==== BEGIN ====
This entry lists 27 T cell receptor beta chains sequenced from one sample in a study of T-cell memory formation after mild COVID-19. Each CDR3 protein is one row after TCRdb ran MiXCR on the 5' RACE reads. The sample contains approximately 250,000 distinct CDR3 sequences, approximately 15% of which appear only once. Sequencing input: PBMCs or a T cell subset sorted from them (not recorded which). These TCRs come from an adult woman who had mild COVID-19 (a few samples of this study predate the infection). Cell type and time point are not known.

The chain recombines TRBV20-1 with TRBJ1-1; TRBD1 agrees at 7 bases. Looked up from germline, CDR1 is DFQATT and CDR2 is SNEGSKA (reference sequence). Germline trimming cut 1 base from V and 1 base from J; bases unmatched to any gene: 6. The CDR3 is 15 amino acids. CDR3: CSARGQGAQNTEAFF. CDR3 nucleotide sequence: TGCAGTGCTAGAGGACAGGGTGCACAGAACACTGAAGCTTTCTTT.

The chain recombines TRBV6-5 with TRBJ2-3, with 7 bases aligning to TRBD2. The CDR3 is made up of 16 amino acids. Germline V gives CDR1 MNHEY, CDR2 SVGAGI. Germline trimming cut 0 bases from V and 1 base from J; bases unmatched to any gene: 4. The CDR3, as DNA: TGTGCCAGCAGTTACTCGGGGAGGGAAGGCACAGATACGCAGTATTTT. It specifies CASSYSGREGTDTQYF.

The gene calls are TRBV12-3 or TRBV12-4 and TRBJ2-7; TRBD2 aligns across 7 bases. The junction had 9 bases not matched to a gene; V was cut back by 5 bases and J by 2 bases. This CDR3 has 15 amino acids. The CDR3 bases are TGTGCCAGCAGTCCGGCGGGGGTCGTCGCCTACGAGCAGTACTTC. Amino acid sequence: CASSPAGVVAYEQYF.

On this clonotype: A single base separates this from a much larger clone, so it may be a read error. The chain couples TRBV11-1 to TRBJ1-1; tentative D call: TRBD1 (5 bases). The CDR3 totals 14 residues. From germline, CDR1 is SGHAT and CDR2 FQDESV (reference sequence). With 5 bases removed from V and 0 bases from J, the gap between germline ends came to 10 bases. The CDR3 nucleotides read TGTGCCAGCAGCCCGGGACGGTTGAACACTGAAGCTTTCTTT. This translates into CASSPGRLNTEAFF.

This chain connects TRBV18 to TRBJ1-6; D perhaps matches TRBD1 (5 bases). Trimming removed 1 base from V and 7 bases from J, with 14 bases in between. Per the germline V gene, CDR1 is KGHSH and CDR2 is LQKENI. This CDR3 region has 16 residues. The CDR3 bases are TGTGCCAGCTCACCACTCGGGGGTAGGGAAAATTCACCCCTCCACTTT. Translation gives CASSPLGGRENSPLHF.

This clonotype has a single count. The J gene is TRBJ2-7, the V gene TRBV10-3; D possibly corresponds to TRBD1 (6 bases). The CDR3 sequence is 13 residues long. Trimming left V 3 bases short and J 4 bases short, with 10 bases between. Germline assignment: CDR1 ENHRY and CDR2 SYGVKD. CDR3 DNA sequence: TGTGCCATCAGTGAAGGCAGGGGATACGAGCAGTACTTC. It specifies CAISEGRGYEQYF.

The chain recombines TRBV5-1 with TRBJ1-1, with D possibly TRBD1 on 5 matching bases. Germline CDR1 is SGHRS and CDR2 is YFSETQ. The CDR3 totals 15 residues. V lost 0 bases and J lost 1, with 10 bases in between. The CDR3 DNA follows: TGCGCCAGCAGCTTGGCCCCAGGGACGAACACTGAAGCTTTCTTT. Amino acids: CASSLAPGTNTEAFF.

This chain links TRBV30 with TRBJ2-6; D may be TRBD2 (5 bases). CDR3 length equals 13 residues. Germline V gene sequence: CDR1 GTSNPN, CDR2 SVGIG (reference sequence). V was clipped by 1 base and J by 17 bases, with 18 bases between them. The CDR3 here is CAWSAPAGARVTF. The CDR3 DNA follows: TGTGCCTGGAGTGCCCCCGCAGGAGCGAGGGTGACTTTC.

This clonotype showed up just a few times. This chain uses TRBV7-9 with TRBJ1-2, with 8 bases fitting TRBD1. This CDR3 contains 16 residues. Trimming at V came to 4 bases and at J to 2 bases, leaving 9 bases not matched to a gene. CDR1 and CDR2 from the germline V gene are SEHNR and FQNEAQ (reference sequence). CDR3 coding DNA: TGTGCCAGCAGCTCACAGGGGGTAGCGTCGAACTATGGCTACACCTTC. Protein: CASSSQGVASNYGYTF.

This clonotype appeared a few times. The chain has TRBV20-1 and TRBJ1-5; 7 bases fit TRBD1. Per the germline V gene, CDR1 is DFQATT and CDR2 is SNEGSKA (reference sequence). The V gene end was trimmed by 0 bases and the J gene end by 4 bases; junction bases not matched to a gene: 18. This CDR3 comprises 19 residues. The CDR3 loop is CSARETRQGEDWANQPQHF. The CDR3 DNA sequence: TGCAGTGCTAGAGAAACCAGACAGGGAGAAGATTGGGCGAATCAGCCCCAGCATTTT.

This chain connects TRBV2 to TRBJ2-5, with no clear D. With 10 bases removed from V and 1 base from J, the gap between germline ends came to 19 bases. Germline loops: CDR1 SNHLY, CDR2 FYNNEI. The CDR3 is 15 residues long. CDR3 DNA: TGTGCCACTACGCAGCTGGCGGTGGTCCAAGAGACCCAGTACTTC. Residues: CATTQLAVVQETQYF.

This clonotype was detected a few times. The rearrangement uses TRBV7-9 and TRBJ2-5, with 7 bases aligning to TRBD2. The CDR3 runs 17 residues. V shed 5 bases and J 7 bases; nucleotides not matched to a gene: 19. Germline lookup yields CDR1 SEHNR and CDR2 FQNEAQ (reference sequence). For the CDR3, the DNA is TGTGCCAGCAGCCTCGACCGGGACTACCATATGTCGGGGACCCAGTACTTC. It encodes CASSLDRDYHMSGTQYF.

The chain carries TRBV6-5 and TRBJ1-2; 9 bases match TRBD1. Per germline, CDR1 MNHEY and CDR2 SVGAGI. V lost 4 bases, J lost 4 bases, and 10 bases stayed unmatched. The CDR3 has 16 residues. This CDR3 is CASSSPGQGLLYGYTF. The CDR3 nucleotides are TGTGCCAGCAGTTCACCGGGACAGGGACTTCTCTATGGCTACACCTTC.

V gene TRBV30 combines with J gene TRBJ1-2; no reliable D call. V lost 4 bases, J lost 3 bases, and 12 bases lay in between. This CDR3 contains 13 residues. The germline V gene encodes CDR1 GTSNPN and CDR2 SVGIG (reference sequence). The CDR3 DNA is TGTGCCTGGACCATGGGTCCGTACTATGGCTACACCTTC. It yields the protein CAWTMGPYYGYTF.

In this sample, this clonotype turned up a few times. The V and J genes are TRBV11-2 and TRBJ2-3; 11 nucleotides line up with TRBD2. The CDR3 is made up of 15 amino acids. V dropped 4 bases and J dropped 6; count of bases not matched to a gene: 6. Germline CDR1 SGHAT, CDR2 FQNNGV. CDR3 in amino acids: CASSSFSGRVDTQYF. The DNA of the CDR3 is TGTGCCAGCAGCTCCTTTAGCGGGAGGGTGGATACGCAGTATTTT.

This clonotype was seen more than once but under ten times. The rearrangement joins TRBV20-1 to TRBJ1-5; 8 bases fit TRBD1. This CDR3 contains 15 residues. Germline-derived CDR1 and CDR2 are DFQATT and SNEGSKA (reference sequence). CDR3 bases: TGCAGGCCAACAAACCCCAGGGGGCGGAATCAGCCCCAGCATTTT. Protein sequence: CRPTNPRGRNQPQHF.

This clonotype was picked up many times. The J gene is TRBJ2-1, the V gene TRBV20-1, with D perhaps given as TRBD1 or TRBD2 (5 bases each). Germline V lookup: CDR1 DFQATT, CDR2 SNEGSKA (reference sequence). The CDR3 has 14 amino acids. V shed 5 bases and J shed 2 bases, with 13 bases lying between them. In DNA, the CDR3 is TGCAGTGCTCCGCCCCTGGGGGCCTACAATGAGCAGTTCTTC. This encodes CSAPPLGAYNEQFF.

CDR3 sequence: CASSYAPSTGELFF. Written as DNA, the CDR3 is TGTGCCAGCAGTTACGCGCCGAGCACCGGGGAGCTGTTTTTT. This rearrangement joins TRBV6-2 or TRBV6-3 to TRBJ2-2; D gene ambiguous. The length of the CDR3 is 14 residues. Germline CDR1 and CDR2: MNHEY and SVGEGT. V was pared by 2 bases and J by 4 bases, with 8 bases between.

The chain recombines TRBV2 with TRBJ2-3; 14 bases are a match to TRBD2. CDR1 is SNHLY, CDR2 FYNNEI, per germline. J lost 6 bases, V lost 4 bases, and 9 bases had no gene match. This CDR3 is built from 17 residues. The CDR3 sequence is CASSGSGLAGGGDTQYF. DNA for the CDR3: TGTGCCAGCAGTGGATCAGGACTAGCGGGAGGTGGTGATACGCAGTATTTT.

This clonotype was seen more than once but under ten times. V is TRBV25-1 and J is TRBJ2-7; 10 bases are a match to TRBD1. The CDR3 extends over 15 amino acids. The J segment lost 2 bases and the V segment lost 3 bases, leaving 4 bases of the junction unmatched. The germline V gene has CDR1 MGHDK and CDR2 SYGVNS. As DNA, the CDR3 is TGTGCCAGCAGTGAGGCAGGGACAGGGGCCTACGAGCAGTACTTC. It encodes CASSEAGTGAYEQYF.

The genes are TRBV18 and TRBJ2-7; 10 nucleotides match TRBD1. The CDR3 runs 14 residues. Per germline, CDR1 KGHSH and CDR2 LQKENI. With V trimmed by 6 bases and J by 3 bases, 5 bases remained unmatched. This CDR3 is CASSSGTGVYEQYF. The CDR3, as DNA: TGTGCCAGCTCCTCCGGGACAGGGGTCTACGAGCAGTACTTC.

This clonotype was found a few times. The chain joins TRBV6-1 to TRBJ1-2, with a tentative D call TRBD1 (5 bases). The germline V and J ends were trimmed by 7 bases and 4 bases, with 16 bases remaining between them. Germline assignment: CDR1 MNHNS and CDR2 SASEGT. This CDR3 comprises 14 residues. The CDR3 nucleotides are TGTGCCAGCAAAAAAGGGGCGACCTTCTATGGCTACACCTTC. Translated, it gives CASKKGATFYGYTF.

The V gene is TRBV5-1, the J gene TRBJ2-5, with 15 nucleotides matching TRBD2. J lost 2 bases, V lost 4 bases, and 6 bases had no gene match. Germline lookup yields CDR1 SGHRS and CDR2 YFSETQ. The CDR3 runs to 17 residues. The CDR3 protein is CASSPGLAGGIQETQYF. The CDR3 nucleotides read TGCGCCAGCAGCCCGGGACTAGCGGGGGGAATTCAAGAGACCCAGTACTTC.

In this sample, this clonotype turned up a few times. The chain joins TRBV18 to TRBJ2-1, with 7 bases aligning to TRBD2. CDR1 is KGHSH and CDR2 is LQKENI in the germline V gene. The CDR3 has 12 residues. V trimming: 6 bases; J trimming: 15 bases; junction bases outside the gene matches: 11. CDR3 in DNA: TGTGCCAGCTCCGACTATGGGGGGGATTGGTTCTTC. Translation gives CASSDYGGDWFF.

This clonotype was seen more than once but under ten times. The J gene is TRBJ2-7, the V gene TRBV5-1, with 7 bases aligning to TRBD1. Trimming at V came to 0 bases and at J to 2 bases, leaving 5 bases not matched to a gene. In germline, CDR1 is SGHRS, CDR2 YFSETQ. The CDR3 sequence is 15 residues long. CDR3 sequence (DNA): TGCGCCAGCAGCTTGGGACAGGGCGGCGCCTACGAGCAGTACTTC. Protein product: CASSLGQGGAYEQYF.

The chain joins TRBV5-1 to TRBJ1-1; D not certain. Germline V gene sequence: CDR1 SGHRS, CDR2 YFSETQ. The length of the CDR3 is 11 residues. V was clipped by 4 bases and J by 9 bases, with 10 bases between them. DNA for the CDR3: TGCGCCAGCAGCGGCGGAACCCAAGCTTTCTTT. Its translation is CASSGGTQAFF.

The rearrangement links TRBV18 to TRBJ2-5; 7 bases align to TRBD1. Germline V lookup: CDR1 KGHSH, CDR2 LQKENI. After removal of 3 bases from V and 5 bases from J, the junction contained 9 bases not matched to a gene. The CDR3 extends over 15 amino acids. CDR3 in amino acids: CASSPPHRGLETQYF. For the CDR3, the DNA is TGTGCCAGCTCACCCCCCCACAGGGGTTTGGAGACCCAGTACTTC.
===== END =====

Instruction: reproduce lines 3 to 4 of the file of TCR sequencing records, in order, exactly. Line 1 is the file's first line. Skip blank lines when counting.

The chain recombines TRBV6-5 with TRBJ2-3, with 7 bases aligning to TRBD2. The CDR3 is made up of 16 amino acids. Germline V gives CDR1 MNHEY, CDR2 SVGAGI. Germline trimming cut 0 bases from V and 1 base from J; bases unmatched to any gene: 4. The CDR3, as DNA: TGTGCCAGCAGTTACTCGGGGAGGGAAGGCACAGATACGCAGTATTTT. It specifies CASSYSGREGTDTQYF.

The gene calls are TRBV12-3 or TRBV12-4 and TRBJ2-7; TRBD2 aligns across 7 bases. The junction had 9 bases not matched to a gene; V was cut back by 5 bases and J by 2 bases. This CDR3 has 15 amino acids. The CDR3 bases are TGTGCCAGCAGTCCGGCGGGGGTCGTCGCCTACGAGCAGTACTTC. Amino acid sequence: CASSPAGVVAYEQYF.